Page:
Killing Them Softly continues Dominick's mixed bag timeline. On the one hand it's beautifully shot, well acted, and the violence when present is realistic and brutal. On the other hand, it's message is confusing and missed often, and there's aspects of the film that simply have no direction story wise, and if they are present get sabotaged by the filmmakers desire to make an art-house gangster film. It's a slow burning film, one that has rewards, but also restraints and confines. Just like his last film, Dominick's Softly is only for a small audience who can appreciate film, without a lot going on - but even in that respect it can be quite a trial.

{2jtab: Film Details}

Killing Them Softly - Movie ReviewMPAA Rating: R for violence, sexual references, pervasive language, and some drug use.
Runtime:
97 mins.
Director
: Andrew Dominik
Writer
: Andrew Dominik
Cast:
Brad Pitt; James Gandolfini; Ben Mendelsohn; Scoot McNeary; Richard Jenkins
Genre
: Drama | Crime
Tagline:
Killing Them Softly
Memorable Movie Quote: "America is not a country it's a business. Now, F@#$% pay me!"
Distributor:
The Weinstein Company
Official Site:
killingthemsoftlymovie.com
Release Date: November 31, 2012
DVD/Blu-ray Release Date:
March 26, 2013.

Synopsis: Three dumb guys who think they're smart rob a Mob protected card game, causing the local criminal economy to collapse. Brad Pitt plays the enforcer hired to track them down and restore order. Killing Them Softly also features Richard Jenkins , James Gandolfini, Ray Liotta, Scoot McNairy, Ben Mendelsohn, and Vincent Curatola. Max Casella, Trevor Long, Slaine and Sam Shepard also make appearances.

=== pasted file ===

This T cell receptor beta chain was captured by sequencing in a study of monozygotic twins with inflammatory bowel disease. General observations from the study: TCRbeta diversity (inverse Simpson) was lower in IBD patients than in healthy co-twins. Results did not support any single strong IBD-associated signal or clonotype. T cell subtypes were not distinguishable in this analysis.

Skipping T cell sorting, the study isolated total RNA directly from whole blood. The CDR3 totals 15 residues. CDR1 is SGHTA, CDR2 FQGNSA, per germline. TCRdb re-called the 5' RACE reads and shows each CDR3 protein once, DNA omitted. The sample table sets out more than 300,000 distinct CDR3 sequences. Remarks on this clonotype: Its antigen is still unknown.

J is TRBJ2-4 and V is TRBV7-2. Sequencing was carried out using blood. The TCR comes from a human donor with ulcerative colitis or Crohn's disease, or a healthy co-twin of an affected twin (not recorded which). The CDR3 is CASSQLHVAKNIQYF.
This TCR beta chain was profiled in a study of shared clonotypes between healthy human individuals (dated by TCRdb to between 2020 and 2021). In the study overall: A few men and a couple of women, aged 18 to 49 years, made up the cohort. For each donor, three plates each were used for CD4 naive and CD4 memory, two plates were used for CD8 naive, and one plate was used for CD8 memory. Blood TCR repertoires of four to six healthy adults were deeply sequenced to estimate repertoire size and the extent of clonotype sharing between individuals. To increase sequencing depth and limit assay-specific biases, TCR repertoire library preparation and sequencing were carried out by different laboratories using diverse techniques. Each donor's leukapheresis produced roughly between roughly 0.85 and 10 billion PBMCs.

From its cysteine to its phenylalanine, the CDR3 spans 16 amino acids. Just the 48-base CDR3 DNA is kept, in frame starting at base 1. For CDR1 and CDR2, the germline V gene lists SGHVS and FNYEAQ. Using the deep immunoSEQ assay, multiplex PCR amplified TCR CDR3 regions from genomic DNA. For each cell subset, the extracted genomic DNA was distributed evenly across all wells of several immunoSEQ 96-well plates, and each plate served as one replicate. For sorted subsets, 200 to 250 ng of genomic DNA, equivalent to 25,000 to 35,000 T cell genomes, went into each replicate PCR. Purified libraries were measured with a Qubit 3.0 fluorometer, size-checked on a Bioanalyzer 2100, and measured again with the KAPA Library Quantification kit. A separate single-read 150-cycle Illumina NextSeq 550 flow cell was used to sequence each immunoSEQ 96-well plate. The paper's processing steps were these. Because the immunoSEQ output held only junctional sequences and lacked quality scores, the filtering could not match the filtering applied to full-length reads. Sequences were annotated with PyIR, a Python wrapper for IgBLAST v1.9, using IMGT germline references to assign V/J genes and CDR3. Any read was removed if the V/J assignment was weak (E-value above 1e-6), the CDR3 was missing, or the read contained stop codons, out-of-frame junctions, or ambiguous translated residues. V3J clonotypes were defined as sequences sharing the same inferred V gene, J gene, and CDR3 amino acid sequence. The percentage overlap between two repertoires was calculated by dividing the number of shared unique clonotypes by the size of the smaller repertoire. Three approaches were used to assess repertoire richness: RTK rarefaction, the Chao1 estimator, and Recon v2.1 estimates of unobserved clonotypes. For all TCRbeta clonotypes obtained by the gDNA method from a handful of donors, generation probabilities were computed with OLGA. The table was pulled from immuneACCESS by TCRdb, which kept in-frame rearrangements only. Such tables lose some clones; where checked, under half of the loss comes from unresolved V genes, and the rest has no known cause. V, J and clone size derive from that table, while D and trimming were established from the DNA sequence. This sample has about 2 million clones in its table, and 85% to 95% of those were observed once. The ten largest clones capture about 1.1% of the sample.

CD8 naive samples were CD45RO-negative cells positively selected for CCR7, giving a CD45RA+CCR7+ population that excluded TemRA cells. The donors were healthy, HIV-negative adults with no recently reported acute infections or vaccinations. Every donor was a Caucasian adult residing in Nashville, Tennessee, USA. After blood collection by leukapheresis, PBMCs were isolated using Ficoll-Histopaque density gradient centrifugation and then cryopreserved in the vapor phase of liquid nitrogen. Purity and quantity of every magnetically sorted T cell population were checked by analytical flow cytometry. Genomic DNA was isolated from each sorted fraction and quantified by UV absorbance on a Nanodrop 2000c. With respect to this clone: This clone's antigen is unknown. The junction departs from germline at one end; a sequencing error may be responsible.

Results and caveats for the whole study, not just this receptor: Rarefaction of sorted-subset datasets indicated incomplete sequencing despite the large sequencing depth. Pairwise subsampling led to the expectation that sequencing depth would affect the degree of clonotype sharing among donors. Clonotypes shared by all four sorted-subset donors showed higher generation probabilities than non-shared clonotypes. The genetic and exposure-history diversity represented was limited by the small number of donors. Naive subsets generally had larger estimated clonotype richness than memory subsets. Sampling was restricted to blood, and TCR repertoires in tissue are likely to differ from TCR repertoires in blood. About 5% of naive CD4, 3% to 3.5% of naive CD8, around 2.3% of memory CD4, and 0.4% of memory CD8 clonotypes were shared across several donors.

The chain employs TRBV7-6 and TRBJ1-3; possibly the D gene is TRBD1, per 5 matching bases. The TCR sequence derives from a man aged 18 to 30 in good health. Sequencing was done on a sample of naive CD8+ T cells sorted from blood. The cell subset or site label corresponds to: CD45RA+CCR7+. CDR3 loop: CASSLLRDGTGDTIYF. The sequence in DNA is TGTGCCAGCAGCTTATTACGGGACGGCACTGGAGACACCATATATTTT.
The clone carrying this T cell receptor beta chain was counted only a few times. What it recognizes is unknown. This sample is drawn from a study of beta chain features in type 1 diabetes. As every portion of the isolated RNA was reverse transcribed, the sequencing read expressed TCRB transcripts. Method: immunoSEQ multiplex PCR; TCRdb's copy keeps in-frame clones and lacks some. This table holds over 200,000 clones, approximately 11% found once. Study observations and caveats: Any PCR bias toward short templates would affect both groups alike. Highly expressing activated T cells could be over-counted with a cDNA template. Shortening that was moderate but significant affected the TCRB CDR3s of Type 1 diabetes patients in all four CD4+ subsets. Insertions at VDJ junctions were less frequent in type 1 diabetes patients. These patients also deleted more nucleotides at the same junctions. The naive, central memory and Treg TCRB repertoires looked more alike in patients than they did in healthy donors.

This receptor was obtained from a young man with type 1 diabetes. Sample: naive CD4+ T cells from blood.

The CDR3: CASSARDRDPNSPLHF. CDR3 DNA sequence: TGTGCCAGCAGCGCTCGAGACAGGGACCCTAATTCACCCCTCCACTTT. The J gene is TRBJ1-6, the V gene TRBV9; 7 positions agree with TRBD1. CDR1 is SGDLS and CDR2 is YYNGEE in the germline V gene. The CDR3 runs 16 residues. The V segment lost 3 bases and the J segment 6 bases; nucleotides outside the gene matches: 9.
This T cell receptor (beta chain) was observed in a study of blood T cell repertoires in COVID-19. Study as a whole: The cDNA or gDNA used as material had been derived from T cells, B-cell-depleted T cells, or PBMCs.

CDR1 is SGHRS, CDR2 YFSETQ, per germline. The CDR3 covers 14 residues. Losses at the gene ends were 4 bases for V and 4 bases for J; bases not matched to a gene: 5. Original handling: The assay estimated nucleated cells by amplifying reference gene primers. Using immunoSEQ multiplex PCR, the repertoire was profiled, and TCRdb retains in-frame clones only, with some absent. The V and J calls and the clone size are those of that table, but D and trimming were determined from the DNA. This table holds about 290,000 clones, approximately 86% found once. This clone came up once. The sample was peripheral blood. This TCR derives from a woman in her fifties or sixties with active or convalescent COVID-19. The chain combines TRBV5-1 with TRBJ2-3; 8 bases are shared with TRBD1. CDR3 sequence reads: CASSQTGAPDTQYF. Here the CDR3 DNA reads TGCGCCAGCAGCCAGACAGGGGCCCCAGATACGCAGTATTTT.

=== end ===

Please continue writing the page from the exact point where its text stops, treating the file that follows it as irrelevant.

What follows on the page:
{2jtab: Blu-ray Review}

Killing Them Softly - Blu-ray Review

Component Grades
Movie

Blu-ray Disc
3 Stars

4 stars



Blu-ray Experience
3.5 stars

Blu-ray

Blu-ray Details:

Available on Blu-ray - March 26, 2013
Screen Formats: 2.40:1
Subtitles
: English SDH, Spanish
Audio:
English: DTS-HD Master Audio 5.1
Discs: 25GB Blu-ray Disc; Two-disc set (1 BD, 1 DVD); UV digital copy; iTunes digital copy; DVD copy
Region Encoding: Locked to Region A

With all the grit and grain of the original theatrical print, Anchor Bay’s 1080p AVC/MPEG-4 transfer nails the look and the mood of the picture with precision.  Steeped in rain-soaked streets, the colors - natural greens, blues, browns, and grays – and black levels remain strong and distinguishable throughout.  Detail and image depth are excellent.  There are also a number of slow-motion effects in the film that look sharp as a nail on the transfer.  All in all, this film – as explosive as it is quiet – looks quite beautiful on Blu-ray.  The English DTS-HD Master Audio 5.1 track is the only one provided and it is quite effective with crisp dialogue and thematically important political speeches being audible as well.

Supplements:

Commentary:

  • None

Special Features:

The Blu-ray + DVD combo set also includes an Ultraviolet copy for you to watch via your computer, tablet or smartphone. Although the cover art doesn't feature the stellar artwork made to promote the film, the menu has a nicely realized menu screen. This might be Andrew Dominik's third feature film but he gets no commentary track.  The only supplemental items included in this release are a brief making of featurette (where Dominik discusses the film’s themes) and four deleted/extended scenes that fill out the narrative only a bit more.

  • Making of Killing Them Softly (5 min)
  • Deleted Scenes (9 min)